An even larger number — more than one-third, or roughly 76 million adults — say they do not have any non-retirement savings, said the Consumer Financial Literacy Survey released today by the National Foundation for Credit Counseling (NFCC) and MSN Money.
A majority of the public does not have a sufficient emergency fund, defined as three to six months income saved to fall back on in rough times.
Many Americans struggle with mortgage payments and paying bills on time, the survey said. One in every 10 Americans with a mortgage, or roughly 10 million adults, report being late or missing a mortgage payment in the last year.
Millions have serious difficulties paying bills each month — most notably Generation Y. Only 59%, or roughly 23 million of the young adults in Generation Y (ages 18 to 29) pay their bills on time every month.
While a majority of the public reports that they pay their bills on time and do not have any debts in collections, roughly 15 million adults (7%), are either getting calls from collectors or seriously considering filing for bankruptcy.
Higher income households and older Americans are more likely to stay on top of their bills. Whites and Latinos are more likely to pay their bills on time and stay clear of collections than blacks, the survey said.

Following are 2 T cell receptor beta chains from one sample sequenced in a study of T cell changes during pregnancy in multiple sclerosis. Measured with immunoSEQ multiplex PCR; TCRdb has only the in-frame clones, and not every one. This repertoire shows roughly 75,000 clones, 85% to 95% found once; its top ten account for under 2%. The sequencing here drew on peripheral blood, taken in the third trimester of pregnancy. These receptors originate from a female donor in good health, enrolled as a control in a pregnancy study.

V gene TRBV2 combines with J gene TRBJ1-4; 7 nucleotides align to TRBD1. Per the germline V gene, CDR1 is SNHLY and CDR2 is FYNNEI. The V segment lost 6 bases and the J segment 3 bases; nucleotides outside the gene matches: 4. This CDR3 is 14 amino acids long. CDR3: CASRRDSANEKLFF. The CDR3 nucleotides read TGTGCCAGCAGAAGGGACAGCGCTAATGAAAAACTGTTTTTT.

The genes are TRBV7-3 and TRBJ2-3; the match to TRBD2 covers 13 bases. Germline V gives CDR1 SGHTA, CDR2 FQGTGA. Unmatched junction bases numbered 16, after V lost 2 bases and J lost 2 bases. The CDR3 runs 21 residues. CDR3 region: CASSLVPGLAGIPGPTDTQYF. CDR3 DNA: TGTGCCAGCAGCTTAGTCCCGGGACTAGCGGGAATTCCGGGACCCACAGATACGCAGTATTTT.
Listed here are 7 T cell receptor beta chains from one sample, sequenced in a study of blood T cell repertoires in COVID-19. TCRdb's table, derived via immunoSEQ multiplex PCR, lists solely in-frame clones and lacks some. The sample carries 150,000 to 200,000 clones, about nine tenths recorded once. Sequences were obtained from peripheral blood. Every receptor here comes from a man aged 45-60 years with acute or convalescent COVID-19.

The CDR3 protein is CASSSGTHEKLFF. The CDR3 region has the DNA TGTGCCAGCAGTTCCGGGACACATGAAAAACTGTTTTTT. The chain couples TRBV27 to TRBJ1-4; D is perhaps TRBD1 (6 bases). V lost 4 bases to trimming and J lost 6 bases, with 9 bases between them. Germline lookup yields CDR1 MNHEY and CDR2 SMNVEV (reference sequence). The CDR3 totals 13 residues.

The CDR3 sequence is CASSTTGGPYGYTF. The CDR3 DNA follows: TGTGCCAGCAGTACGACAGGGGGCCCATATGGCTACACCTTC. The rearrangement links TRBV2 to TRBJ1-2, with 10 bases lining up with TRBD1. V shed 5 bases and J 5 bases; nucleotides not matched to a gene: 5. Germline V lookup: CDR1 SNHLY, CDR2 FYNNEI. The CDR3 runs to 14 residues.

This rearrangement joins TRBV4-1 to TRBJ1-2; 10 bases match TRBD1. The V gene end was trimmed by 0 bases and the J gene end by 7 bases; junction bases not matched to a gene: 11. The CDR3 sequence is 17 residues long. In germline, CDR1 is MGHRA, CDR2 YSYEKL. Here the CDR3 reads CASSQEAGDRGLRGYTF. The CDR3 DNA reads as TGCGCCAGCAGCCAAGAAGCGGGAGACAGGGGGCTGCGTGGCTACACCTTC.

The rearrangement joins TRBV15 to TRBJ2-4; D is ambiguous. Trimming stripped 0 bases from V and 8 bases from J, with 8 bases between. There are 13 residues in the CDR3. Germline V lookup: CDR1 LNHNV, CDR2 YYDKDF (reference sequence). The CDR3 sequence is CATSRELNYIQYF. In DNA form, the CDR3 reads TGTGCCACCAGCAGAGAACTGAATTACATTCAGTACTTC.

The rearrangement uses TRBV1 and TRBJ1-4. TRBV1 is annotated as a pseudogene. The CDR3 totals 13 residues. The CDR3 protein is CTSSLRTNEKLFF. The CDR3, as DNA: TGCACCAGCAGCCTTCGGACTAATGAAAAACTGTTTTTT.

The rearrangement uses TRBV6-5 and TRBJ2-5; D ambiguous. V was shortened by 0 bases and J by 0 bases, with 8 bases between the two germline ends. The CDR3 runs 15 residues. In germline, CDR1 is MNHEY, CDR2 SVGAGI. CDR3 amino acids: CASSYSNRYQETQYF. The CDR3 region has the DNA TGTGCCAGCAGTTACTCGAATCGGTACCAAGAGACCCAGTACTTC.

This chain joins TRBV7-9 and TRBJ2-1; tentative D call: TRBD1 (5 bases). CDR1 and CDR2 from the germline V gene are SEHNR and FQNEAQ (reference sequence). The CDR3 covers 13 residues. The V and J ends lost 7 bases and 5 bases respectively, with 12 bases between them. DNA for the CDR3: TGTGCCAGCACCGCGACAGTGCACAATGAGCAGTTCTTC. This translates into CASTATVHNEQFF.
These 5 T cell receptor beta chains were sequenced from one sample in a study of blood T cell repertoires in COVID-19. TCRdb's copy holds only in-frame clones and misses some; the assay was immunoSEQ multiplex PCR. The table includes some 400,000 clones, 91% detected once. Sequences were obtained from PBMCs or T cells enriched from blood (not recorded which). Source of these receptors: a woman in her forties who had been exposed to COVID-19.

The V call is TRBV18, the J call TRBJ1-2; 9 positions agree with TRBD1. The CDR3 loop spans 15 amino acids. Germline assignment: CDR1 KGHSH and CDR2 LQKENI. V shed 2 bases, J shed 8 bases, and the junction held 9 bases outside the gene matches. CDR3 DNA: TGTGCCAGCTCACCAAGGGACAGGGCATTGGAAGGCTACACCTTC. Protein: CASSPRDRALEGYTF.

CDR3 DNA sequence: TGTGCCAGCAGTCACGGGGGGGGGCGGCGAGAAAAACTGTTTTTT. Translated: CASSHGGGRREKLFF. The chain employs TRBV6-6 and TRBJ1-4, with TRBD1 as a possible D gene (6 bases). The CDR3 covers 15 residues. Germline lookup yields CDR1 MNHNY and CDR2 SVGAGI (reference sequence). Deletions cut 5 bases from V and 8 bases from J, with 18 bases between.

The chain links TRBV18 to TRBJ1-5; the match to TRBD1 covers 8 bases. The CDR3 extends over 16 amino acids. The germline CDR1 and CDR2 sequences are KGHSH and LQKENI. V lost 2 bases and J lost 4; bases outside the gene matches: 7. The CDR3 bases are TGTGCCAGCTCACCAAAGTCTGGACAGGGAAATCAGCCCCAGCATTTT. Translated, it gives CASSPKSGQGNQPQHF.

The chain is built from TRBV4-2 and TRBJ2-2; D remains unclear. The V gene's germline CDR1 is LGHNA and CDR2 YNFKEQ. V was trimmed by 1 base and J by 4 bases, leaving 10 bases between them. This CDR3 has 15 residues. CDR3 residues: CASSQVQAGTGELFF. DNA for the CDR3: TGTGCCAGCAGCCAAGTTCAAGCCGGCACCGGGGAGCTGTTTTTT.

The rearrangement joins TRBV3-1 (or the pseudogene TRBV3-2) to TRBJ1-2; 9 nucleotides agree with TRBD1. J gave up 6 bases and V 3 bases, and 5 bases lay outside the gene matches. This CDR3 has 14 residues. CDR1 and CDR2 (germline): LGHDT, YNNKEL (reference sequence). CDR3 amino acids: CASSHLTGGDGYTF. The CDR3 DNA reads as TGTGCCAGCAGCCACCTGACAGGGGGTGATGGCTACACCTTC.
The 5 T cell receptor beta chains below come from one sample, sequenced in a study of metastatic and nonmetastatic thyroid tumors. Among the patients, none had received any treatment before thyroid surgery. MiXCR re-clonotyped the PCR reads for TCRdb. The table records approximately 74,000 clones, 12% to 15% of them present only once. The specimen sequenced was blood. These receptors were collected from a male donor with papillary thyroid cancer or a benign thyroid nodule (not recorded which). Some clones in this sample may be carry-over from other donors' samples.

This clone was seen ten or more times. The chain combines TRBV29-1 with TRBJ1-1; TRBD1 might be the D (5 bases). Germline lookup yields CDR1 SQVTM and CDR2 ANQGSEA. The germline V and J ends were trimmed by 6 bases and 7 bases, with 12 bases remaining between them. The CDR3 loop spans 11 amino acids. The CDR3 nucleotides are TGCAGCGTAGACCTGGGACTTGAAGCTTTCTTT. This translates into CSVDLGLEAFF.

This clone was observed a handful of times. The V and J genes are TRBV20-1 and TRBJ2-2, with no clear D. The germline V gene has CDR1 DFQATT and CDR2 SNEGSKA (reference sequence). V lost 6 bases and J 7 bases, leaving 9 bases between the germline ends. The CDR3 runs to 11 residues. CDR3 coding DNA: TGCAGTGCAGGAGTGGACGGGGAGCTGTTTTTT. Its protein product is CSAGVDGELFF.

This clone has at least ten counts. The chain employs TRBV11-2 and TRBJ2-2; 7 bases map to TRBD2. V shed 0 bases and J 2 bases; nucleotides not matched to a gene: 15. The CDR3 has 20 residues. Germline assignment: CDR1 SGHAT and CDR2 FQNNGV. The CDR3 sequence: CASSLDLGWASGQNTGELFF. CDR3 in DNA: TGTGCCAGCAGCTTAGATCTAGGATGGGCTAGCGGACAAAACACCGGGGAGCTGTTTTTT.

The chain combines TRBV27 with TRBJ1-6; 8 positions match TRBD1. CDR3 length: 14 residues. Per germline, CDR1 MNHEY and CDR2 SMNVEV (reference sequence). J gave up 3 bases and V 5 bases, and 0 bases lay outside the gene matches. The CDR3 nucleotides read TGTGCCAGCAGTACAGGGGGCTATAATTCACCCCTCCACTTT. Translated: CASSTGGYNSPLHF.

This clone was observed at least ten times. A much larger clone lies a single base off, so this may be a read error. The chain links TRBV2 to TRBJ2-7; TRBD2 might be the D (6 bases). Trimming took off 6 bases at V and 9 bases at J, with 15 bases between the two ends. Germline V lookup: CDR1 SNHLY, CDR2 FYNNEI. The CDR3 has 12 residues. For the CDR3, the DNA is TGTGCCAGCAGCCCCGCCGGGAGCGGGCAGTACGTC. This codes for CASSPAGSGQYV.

Similar to the findings from 2007, only a minority of Americans say they keep close track of what they their typical monthly expenses are. Although a majority of the public has at least a somewhat good idea of where their money goes each month, nearly two in 10, or roughly 40 million adults, keep little or no track at all.
How closely Americans manage their money continues to not vary by gender, age, or income, the survey said.
Americans worry about future income growth. Only one-quarter of Americans expect their income to outpace inflation. More than half of all Americans believe their income will not keep pace with inflation or stay even; this worry is greatest among Americans in the Midwest at nearly 70%.
“If there were ever a time that Americans needed to embrace financial literacy, it is now, “said Susan C. Keating, president and CEO of the NFCC.”The NFCC is proud to make public the results of this survey in hopes that it will be a wake-up call to consumers. We live in a credit-dominated society and it is important that consumers avail themselves to the many opportunities to sharpen their financial skills and avoid any traps along the path to financial stability.”
To view the complete survey, go to www.nfcc.org